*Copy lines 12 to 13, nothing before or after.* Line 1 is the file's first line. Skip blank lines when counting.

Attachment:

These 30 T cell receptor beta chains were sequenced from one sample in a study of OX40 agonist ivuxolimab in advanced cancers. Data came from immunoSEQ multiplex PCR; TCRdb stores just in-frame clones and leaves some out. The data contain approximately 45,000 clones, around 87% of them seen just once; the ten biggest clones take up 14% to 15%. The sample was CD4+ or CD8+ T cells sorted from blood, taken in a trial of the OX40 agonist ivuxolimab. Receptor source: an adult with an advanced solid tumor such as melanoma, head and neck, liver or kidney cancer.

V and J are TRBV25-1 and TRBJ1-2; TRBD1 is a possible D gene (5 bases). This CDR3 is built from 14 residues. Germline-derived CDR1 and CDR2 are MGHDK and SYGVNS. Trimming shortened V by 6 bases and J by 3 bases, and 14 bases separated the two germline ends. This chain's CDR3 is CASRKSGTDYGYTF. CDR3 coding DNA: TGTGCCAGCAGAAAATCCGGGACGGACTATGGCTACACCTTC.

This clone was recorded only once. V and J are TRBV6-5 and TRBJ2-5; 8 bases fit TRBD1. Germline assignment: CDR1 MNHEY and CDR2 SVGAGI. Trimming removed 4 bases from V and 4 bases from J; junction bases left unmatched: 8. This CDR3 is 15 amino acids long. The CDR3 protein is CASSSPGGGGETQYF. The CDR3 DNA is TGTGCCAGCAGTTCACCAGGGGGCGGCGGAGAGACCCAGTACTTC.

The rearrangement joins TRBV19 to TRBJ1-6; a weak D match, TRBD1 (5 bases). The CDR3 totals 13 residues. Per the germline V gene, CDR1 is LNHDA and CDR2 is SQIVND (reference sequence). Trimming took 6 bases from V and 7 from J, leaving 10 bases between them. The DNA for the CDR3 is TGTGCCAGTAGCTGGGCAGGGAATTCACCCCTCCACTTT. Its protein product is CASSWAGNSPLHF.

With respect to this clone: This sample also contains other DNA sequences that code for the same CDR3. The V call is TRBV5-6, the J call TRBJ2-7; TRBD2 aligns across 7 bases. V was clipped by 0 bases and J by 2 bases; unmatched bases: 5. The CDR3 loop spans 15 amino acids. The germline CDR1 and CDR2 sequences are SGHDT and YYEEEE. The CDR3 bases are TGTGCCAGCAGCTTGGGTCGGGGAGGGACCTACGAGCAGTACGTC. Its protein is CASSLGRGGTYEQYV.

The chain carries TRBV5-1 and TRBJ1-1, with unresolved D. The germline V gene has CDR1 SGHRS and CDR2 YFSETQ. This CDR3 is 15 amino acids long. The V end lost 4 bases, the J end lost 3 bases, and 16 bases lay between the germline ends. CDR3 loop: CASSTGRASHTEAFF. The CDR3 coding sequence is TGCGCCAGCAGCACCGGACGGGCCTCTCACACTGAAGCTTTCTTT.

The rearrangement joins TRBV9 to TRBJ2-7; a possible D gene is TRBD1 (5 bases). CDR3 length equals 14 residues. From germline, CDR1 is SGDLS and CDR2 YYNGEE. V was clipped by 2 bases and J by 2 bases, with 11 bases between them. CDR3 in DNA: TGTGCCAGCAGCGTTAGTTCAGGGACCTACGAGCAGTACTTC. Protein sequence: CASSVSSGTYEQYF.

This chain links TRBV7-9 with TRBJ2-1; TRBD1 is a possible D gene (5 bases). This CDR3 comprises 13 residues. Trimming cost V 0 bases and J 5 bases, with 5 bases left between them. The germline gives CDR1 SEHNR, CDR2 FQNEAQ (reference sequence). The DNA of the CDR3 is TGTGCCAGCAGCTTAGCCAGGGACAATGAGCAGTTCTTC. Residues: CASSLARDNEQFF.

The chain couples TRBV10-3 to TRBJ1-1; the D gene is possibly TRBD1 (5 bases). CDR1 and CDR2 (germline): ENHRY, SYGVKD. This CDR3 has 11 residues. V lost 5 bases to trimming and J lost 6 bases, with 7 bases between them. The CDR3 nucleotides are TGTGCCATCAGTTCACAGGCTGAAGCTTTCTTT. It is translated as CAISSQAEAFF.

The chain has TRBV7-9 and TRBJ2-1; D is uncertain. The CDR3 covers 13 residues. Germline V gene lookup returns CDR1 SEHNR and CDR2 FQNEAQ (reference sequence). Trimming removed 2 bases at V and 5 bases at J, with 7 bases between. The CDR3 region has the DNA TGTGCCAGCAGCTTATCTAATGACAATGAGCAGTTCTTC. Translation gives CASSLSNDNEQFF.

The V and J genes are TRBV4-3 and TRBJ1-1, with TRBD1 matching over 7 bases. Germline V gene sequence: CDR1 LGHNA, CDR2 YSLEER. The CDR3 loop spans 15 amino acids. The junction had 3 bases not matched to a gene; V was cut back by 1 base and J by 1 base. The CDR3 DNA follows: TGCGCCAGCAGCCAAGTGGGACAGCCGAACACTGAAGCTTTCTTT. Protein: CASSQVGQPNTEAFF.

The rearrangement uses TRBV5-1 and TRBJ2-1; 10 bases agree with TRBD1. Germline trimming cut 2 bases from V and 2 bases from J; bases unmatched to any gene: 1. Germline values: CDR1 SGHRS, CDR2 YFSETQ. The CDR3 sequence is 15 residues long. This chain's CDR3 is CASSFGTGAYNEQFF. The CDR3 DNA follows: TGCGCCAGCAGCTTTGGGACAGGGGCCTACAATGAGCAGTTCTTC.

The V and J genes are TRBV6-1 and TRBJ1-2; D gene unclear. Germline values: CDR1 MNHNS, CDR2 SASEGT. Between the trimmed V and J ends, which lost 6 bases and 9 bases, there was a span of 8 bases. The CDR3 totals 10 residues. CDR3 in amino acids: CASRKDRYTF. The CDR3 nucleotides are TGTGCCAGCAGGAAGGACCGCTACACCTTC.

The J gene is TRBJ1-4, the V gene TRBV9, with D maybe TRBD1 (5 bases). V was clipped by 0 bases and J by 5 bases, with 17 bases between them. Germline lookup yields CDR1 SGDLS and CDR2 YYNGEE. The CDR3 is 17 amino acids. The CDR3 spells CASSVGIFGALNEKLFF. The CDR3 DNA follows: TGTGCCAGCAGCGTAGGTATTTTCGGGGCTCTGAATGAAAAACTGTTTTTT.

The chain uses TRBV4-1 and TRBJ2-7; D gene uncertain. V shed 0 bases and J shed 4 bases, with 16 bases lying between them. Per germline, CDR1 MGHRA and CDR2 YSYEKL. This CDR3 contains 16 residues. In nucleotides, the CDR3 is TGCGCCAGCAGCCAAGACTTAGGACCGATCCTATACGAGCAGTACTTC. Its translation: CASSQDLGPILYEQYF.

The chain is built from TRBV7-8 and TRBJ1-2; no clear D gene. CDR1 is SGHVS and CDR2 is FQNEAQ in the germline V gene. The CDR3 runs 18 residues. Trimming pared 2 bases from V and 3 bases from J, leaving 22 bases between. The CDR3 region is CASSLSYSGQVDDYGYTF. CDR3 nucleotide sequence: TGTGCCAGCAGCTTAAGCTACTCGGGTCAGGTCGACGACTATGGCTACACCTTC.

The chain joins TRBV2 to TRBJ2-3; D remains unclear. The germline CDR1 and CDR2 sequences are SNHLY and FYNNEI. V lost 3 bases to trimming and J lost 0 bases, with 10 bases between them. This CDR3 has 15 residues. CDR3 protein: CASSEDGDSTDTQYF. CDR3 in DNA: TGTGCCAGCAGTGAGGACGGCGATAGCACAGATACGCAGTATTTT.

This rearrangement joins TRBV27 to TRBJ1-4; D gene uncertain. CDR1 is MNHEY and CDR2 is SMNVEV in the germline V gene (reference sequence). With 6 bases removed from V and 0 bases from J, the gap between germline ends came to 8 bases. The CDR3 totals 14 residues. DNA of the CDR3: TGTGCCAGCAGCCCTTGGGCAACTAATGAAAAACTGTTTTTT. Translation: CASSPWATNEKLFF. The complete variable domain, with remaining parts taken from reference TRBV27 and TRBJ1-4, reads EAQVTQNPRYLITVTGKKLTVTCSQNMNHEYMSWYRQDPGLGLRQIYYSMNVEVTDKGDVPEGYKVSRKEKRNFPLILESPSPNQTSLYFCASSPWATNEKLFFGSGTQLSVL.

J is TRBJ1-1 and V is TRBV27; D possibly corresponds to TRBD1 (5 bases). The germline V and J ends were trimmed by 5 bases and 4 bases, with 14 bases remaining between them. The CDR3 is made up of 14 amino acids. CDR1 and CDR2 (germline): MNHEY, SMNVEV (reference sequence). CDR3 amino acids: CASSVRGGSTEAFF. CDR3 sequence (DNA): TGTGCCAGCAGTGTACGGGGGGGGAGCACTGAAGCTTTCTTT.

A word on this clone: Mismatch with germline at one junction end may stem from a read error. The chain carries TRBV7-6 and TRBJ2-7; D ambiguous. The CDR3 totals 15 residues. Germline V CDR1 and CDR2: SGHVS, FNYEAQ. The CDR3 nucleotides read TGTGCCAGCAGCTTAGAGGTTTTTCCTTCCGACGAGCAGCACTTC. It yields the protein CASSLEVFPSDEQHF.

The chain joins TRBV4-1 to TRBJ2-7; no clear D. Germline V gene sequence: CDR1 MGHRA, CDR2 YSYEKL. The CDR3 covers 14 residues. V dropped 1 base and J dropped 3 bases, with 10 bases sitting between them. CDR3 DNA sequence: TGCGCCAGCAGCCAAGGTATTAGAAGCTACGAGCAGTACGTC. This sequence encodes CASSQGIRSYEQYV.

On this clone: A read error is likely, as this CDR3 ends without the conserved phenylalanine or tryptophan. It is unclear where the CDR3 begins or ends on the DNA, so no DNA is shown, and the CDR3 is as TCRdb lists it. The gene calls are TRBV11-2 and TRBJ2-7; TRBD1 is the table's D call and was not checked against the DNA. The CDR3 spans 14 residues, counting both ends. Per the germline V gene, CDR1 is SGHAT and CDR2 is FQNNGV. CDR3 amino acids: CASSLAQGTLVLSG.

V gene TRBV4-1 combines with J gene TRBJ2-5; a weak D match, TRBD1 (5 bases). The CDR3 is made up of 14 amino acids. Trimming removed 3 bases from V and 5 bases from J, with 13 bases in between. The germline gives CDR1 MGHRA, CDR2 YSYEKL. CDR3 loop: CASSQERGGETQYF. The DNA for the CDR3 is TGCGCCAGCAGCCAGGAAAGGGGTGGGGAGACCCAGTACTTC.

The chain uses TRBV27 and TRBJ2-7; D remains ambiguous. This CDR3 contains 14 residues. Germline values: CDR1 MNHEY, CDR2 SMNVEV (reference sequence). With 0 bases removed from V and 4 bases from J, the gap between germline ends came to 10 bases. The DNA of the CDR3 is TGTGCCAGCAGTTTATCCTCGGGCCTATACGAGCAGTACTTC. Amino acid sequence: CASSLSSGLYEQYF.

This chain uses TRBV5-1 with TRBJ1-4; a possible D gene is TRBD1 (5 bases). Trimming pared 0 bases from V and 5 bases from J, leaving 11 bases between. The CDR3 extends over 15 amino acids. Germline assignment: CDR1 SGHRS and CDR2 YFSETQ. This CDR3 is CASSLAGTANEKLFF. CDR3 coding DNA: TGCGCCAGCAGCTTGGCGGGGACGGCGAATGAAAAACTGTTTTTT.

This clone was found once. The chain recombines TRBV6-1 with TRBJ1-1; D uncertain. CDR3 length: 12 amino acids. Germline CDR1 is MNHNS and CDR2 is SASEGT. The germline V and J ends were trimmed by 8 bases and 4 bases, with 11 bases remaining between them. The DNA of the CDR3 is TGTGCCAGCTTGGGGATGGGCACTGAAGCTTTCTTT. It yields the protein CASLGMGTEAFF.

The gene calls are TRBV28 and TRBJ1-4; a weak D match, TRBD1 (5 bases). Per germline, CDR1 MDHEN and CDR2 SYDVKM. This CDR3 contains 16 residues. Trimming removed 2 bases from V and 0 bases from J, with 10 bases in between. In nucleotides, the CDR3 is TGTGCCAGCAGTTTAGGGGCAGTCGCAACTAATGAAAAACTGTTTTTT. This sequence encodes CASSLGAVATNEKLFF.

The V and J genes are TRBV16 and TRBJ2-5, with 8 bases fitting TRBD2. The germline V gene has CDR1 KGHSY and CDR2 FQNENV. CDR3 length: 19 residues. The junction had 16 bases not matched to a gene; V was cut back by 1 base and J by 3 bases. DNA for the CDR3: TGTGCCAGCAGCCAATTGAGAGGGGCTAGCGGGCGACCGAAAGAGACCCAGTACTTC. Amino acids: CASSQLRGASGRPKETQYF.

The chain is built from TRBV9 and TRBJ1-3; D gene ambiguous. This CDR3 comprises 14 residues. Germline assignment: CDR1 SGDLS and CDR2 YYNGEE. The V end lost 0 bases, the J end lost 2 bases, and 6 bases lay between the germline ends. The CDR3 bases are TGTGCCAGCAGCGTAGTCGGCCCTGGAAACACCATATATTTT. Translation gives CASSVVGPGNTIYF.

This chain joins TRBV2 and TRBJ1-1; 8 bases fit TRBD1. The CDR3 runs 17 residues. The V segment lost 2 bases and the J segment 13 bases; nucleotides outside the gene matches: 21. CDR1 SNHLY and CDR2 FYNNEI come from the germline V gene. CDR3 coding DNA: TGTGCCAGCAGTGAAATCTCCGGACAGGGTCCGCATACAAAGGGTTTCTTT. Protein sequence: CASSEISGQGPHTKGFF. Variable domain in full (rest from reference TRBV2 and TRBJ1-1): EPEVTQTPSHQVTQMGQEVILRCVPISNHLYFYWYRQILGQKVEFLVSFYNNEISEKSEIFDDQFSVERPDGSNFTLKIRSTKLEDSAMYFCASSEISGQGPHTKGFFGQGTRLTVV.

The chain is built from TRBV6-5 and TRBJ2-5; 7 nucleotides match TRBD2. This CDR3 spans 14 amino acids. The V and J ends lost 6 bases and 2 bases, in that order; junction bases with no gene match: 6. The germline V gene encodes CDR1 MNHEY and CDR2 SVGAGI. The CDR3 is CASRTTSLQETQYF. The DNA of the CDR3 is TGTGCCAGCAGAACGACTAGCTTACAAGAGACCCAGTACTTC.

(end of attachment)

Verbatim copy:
The rearrangement uses TRBV5-1 and TRBJ2-1; 10 bases agree with TRBD1. Germline trimming cut 2 bases from V and 2 bases from J; bases unmatched to any gene: 1. Germline values: CDR1 SGHRS, CDR2 YFSETQ. The CDR3 sequence is 15 residues long. This chain's CDR3 is CASSFGTGAYNEQFF. The CDR3 DNA follows: TGCGCCAGCAGCTTTGGGACAGGGGCCTACAATGAGCAGTTCTTC.

The V and J genes are TRBV6-1 and TRBJ1-2; D gene unclear. Germline values: CDR1 MNHNS, CDR2 SASEGT. Between the trimmed V and J ends, which lost 6 bases and 9 bases, there was a span of 8 bases. The CDR3 totals 10 residues. CDR3 in amino acids: CASRKDRYTF. The CDR3 nucleotides are TGTGCCAGCAGGAAGGACCGCTACACCTTC.